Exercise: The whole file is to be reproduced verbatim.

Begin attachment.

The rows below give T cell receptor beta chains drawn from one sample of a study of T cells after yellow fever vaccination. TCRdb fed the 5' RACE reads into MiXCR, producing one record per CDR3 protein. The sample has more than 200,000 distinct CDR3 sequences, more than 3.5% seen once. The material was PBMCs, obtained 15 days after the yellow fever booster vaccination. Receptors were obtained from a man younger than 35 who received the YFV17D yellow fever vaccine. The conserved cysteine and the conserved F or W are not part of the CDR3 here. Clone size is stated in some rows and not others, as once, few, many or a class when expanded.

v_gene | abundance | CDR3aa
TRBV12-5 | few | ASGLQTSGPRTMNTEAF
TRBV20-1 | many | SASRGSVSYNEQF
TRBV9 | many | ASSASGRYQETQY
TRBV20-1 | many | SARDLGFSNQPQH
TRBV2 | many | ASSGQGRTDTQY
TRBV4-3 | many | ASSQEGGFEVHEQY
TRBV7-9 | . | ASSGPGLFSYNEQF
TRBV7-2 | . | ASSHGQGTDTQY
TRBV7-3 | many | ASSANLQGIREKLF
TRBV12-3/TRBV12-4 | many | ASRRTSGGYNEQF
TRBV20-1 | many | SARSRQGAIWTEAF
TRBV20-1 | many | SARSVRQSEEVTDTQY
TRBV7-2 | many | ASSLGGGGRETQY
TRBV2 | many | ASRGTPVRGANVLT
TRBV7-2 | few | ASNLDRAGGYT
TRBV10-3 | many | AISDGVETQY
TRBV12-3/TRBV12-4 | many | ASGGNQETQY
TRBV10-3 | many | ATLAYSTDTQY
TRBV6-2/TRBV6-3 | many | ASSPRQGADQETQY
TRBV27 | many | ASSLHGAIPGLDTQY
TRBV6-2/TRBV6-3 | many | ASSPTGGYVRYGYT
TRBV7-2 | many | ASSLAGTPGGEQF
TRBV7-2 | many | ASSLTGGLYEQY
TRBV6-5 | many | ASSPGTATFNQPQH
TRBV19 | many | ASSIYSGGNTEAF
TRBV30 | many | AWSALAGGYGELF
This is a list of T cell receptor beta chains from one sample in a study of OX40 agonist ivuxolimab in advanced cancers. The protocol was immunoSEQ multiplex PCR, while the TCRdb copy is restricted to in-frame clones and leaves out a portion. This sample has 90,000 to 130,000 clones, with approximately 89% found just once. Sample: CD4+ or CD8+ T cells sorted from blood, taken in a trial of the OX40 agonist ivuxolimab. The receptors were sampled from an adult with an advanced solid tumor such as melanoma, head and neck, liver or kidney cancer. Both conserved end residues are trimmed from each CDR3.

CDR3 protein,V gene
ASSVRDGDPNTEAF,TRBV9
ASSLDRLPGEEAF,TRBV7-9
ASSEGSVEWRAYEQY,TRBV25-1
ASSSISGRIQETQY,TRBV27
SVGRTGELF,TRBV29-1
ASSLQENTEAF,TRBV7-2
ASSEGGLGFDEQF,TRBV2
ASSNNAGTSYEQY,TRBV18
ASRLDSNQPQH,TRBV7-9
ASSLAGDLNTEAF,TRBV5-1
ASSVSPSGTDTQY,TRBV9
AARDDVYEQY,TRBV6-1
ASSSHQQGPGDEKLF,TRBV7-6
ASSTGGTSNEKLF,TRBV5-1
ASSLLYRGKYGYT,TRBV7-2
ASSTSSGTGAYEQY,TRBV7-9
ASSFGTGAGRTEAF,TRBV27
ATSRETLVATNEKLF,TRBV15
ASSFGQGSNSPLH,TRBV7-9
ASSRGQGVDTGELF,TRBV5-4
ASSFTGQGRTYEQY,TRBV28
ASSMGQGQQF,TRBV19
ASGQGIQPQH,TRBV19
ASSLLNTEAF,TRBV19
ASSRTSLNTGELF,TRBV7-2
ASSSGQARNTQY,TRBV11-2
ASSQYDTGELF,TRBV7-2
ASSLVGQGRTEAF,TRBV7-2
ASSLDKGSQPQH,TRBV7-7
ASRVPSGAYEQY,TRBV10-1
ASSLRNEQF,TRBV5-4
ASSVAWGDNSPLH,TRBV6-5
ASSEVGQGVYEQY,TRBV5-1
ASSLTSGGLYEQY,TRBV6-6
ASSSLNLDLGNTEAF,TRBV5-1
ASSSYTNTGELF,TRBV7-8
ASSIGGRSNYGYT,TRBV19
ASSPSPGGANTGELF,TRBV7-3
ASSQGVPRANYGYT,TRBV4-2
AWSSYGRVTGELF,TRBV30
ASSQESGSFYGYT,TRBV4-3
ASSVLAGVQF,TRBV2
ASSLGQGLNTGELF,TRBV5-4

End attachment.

The rows below give T cell receptor beta chains drawn from one sample of a study of T cells after yellow fever vaccination. TCRdb fed the 5' RACE reads into MiXCR, producing one record per CDR3 protein. The sample has more than 200,000 distinct CDR3 sequences, more than 3.5% seen once. The material was PBMCs, obtained 15 days after the yellow fever booster vaccination. Receptors were obtained from a man younger than 35 who received the YFV17D yellow fever vaccine. The conserved cysteine and the conserved F or W are not part of the CDR3 here. Clone size is stated in some rows and not others, as once, few, many or a class when expanded.

v_gene | abundance | CDR3aa
TRBV12-5 | few | ASGLQTSGPRTMNTEAF
TRBV20-1 | many | SASRGSVSYNEQF
TRBV9 | many | ASSASGRYQETQY
TRBV20-1 | many | SARDLGFSNQPQH
TRBV2 | many | ASSGQGRTDTQY
TRBV4-3 | many | ASSQEGGFEVHEQY
TRBV7-9 | . | ASSGPGLFSYNEQF
TRBV7-2 | . | ASSHGQGTDTQY
TRBV7-3 | many | ASSANLQGIREKLF
TRBV12-3/TRBV12-4 | many | ASRRTSGGYNEQF
TRBV20-1 | many | SARSRQGAIWTEAF
TRBV20-1 | many | SARSVRQSEEVTDTQY
TRBV7-2 | many | ASSLGGGGRETQY
TRBV2 | many | ASRGTPVRGANVLT
TRBV7-2 | few | ASNLDRAGGYT
TRBV10-3 | many | AISDGVETQY
TRBV12-3/TRBV12-4 | many | ASGGNQETQY
TRBV10-3 | many | ATLAYSTDTQY
TRBV6-2/TRBV6-3 | many | ASSPRQGADQETQY
TRBV27 | many | ASSLHGAIPGLDTQY
TRBV6-2/TRBV6-3 | many | ASSPTGGYVRYGYT
TRBV7-2 | many | ASSLAGTPGGEQF
TRBV7-2 | many | ASSLTGGLYEQY
TRBV6-5 | many | ASSPGTATFNQPQH
TRBV19 | many | ASSIYSGGNTEAF
TRBV30 | many | AWSALAGGYGELF
This is a list of T cell receptor beta chains from one sample in a study of OX40 agonist ivuxolimab in advanced cancers. The protocol was immunoSEQ multiplex PCR, while the TCRdb copy is restricted to in-frame clones and leaves out a portion. This sample has 90,000 to 130,000 clones, with approximately 89% found just once. Sample: CD4+ or CD8+ T cells sorted from blood, taken in a trial of the OX40 agonist ivuxolimab. The receptors were sampled from an adult with an advanced solid tumor such as melanoma, head and neck, liver or kidney cancer. Both conserved end residues are trimmed from each CDR3.

CDR3 protein,V gene
ASSVRDGDPNTEAF,TRBV9
ASSLDRLPGEEAF,TRBV7-9
ASSEGSVEWRAYEQY,TRBV25-1
ASSSISGRIQETQY,TRBV27
SVGRTGELF,TRBV29-1
ASSLQENTEAF,TRBV7-2
ASSEGGLGFDEQF,TRBV2
ASSNNAGTSYEQY,TRBV18
ASRLDSNQPQH,TRBV7-9
ASSLAGDLNTEAF,TRBV5-1
ASSVSPSGTDTQY,TRBV9
AARDDVYEQY,TRBV6-1
ASSSHQQGPGDEKLF,TRBV7-6
ASSTGGTSNEKLF,TRBV5-1
ASSLLYRGKYGYT,TRBV7-2
ASSTSSGTGAYEQY,TRBV7-9
ASSFGTGAGRTEAF,TRBV27
ATSRETLVATNEKLF,TRBV15
ASSFGQGSNSPLH,TRBV7-9
ASSRGQGVDTGELF,TRBV5-4
ASSFTGQGRTYEQY,TRBV28
ASSMGQGQQF,TRBV19
ASGQGIQPQH,TRBV19
ASSLLNTEAF,TRBV19
ASSRTSLNTGELF,TRBV7-2
ASSSGQARNTQY,TRBV11-2
ASSQYDTGELF,TRBV7-2
ASSLVGQGRTEAF,TRBV7-2
ASSLDKGSQPQH,TRBV7-7
ASRVPSGAYEQY,TRBV10-1
ASSLRNEQF,TRBV5-4
ASSVAWGDNSPLH,TRBV6-5
ASSEVGQGVYEQY,TRBV5-1
ASSLTSGGLYEQY,TRBV6-6
ASSSLNLDLGNTEAF,TRBV5-1
ASSSYTNTGELF,TRBV7-8
ASSIGGRSNYGYT,TRBV19
ASSPSPGGANTGELF,TRBV7-3
ASSQGVPRANYGYT,TRBV4-2
AWSSYGRVTGELF,TRBV30
ASSQESGSFYGYT,TRBV4-3
ASSVLAGVQF,TRBV2
ASSLGQGLNTGELF,TRBV5-4